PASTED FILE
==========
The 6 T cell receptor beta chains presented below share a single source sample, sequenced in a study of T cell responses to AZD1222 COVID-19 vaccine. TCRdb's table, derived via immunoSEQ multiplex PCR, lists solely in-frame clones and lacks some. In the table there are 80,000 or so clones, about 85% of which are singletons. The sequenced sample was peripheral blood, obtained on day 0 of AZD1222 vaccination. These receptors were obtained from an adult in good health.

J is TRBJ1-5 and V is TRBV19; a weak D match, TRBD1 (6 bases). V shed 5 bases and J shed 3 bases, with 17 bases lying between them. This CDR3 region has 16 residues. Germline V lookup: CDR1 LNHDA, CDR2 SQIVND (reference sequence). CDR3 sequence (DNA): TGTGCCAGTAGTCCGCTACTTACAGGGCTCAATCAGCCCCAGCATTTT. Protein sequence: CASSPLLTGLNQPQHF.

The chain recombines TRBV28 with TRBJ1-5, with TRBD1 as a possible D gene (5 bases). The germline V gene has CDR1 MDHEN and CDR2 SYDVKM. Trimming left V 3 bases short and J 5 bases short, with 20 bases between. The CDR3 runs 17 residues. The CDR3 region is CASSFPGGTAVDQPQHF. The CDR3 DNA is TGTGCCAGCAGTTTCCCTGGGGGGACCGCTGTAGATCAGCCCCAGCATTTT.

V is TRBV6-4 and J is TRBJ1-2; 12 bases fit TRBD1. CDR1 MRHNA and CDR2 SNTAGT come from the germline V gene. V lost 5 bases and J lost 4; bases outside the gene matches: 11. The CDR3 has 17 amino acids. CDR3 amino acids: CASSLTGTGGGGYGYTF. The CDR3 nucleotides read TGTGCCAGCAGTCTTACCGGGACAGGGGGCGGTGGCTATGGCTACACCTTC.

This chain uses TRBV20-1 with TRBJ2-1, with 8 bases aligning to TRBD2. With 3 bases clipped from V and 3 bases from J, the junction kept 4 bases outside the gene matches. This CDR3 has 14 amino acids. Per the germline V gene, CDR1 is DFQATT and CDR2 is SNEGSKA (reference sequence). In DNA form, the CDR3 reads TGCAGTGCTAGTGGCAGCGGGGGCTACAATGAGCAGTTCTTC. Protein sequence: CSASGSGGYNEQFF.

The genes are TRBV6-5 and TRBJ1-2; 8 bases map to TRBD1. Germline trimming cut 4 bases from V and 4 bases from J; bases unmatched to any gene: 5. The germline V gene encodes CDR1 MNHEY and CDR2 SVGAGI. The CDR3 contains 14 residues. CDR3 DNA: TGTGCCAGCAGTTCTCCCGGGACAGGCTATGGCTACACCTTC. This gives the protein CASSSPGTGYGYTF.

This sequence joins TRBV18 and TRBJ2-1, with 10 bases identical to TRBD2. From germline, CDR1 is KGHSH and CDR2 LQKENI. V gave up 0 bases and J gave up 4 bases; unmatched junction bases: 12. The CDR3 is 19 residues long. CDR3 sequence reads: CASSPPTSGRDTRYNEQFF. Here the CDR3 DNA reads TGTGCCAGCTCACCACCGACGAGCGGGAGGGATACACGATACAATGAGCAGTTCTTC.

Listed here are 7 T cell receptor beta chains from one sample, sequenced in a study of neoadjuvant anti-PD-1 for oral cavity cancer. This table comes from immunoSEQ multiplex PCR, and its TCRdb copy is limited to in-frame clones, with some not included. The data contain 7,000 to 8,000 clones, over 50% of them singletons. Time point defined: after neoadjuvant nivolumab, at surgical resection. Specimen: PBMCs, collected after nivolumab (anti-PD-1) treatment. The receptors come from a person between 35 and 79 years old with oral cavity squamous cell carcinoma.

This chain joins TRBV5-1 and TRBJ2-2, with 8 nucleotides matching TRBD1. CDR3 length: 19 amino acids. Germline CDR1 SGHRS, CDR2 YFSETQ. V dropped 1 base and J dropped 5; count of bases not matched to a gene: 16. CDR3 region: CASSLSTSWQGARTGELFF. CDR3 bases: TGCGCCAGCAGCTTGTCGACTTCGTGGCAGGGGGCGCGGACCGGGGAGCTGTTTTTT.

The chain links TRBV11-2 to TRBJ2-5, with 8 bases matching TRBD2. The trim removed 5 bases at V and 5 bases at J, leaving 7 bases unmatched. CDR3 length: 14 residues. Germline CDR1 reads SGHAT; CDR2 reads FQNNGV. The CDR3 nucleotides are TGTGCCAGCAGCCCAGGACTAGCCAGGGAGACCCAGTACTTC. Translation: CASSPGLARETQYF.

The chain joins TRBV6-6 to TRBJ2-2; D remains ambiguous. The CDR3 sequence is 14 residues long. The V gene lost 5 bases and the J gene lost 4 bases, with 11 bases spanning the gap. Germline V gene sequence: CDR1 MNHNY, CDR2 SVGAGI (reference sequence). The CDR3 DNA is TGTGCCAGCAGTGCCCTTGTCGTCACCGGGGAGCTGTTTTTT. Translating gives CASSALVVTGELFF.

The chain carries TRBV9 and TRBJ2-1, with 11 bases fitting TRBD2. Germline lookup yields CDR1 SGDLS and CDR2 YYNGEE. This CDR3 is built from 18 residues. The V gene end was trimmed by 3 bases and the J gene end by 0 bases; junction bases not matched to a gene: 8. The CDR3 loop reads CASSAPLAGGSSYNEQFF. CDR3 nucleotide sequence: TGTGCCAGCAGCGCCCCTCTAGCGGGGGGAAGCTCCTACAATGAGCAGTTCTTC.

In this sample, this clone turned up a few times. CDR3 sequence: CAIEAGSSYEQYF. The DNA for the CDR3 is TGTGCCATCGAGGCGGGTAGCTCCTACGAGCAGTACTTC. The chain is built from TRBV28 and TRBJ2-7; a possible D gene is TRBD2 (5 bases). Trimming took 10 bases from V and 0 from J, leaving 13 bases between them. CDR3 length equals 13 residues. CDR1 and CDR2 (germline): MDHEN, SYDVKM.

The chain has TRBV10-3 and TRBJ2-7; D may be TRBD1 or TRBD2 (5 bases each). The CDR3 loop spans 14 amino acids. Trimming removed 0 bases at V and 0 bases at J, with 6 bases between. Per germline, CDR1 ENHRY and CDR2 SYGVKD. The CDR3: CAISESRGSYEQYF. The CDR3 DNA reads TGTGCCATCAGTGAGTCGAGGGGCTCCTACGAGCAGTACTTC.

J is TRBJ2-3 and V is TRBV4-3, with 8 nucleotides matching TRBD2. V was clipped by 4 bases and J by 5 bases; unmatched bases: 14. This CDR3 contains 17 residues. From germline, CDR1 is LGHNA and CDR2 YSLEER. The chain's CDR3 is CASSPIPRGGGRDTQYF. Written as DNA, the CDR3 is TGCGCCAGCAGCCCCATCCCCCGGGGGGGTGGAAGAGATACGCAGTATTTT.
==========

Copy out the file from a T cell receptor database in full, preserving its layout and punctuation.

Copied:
The 6 T cell receptor beta chains presented below share a single source sample, sequenced in a study of T cell responses to AZD1222 COVID-19 vaccine. TCRdb's table, derived via immunoSEQ multiplex PCR, lists solely in-frame clones and lacks some. In the table there are 80,000 or so clones, about 85% of which are singletons. The sequenced sample was peripheral blood, obtained on day 0 of AZD1222 vaccination. These receptors were obtained from an adult in good health.

J is TRBJ1-5 and V is TRBV19; a weak D match, TRBD1 (6 bases). V shed 5 bases and J shed 3 bases, with 17 bases lying between them. This CDR3 region has 16 residues. Germline V lookup: CDR1 LNHDA, CDR2 SQIVND (reference sequence). CDR3 sequence (DNA): TGTGCCAGTAGTCCGCTACTTACAGGGCTCAATCAGCCCCAGCATTTT. Protein sequence: CASSPLLTGLNQPQHF.

The chain recombines TRBV28 with TRBJ1-5, with TRBD1 as a possible D gene (5 bases). The germline V gene has CDR1 MDHEN and CDR2 SYDVKM. Trimming left V 3 bases short and J 5 bases short, with 20 bases between. The CDR3 runs 17 residues. The CDR3 region is CASSFPGGTAVDQPQHF. The CDR3 DNA is TGTGCCAGCAGTTTCCCTGGGGGGACCGCTGTAGATCAGCCCCAGCATTTT.

V is TRBV6-4 and J is TRBJ1-2; 12 bases fit TRBD1. CDR1 MRHNA and CDR2 SNTAGT come from the germline V gene. V lost 5 bases and J lost 4; bases outside the gene matches: 11. The CDR3 has 17 amino acids. CDR3 amino acids: CASSLTGTGGGGYGYTF. The CDR3 nucleotides read TGTGCCAGCAGTCTTACCGGGACAGGGGGCGGTGGCTATGGCTACACCTTC.

This chain uses TRBV20-1 with TRBJ2-1, with 8 bases aligning to TRBD2. With 3 bases clipped from V and 3 bases from J, the junction kept 4 bases outside the gene matches. This CDR3 has 14 amino acids. Per the germline V gene, CDR1 is DFQATT and CDR2 is SNEGSKA (reference sequence). In DNA form, the CDR3 reads TGCAGTGCTAGTGGCAGCGGGGGCTACAATGAGCAGTTCTTC. Protein sequence: CSASGSGGYNEQFF.

The genes are TRBV6-5 and TRBJ1-2; 8 bases map to TRBD1. Germline trimming cut 4 bases from V and 4 bases from J; bases unmatched to any gene: 5. The germline V gene encodes CDR1 MNHEY and CDR2 SVGAGI. The CDR3 contains 14 residues. CDR3 DNA: TGTGCCAGCAGTTCTCCCGGGACAGGCTATGGCTACACCTTC. This gives the protein CASSSPGTGYGYTF.

This sequence joins TRBV18 and TRBJ2-1, with 10 bases identical to TRBD2. From germline, CDR1 is KGHSH and CDR2 LQKENI. V gave up 0 bases and J gave up 4 bases; unmatched junction bases: 12. The CDR3 is 19 residues long. CDR3 sequence reads: CASSPPTSGRDTRYNEQFF. Here the CDR3 DNA reads TGTGCCAGCTCACCACCGACGAGCGGGAGGGATACACGATACAATGAGCAGTTCTTC.

Listed here are 7 T cell receptor beta chains from one sample, sequenced in a study of neoadjuvant anti-PD-1 for oral cavity cancer. This table comes from immunoSEQ multiplex PCR, and its TCRdb copy is limited to in-frame clones, with some not included. The data contain 7,000 to 8,000 clones, over 50% of them singletons. Time point defined: after neoadjuvant nivolumab, at surgical resection. Specimen: PBMCs, collected after nivolumab (anti-PD-1) treatment. The receptors come from a person between 35 and 79 years old with oral cavity squamous cell carcinoma.

This chain joins TRBV5-1 and TRBJ2-2, with 8 nucleotides matching TRBD1. CDR3 length: 19 amino acids. Germline CDR1 SGHRS, CDR2 YFSETQ. V dropped 1 base and J dropped 5; count of bases not matched to a gene: 16. CDR3 region: CASSLSTSWQGARTGELFF. CDR3 bases: TGCGCCAGCAGCTTGTCGACTTCGTGGCAGGGGGCGCGGACCGGGGAGCTGTTTTTT.

The chain links TRBV11-2 to TRBJ2-5, with 8 bases matching TRBD2. The trim removed 5 bases at V and 5 bases at J, leaving 7 bases unmatched. CDR3 length: 14 residues. Germline CDR1 reads SGHAT; CDR2 reads FQNNGV. The CDR3 nucleotides are TGTGCCAGCAGCCCAGGACTAGCCAGGGAGACCCAGTACTTC. Translation: CASSPGLARETQYF.

The chain joins TRBV6-6 to TRBJ2-2; D remains ambiguous. The CDR3 sequence is 14 residues long. The V gene lost 5 bases and the J gene lost 4 bases, with 11 bases spanning the gap. Germline V gene sequence: CDR1 MNHNY, CDR2 SVGAGI (reference sequence). The CDR3 DNA is TGTGCCAGCAGTGCCCTTGTCGTCACCGGGGAGCTGTTTTTT. Translating gives CASSALVVTGELFF.

The chain carries TRBV9 and TRBJ2-1, with 11 bases fitting TRBD2. Germline lookup yields CDR1 SGDLS and CDR2 YYNGEE. This CDR3 is built from 18 residues. The V gene end was trimmed by 3 bases and the J gene end by 0 bases; junction bases not matched to a gene: 8. The CDR3 loop reads CASSAPLAGGSSYNEQFF. CDR3 nucleotide sequence: TGTGCCAGCAGCGCCCCTCTAGCGGGGGGAAGCTCCTACAATGAGCAGTTCTTC.

In this sample, this clone turned up a few times. CDR3 sequence: CAIEAGSSYEQYF. The DNA for the CDR3 is TGTGCCATCGAGGCGGGTAGCTCCTACGAGCAGTACTTC. The chain is built from TRBV28 and TRBJ2-7; a possible D gene is TRBD2 (5 bases). Trimming took 10 bases from V and 0 from J, leaving 13 bases between them. CDR3 length equals 13 residues. CDR1 and CDR2 (germline): MDHEN, SYDVKM.

The chain has TRBV10-3 and TRBJ2-7; D may be TRBD1 or TRBD2 (5 bases each). The CDR3 loop spans 14 amino acids. Trimming removed 0 bases at V and 0 bases at J, with 6 bases between. Per germline, CDR1 ENHRY and CDR2 SYGVKD. The CDR3: CAISESRGSYEQYF. The CDR3 DNA reads TGTGCCATCAGTGAGTCGAGGGGCTCCTACGAGCAGTACTTC.

J is TRBJ2-3 and V is TRBV4-3, with 8 nucleotides matching TRBD2. V was clipped by 4 bases and J by 5 bases; unmatched bases: 14. This CDR3 contains 17 residues. From germline, CDR1 is LGHNA and CDR2 YSLEER. The chain's CDR3 is CASSPIPRGGGRDTQYF. Written as DNA, the CDR3 is TGCGCCAGCAGCCCCATCCCCCGGGGGGGTGGAAGAGATACGCAGTATTTT.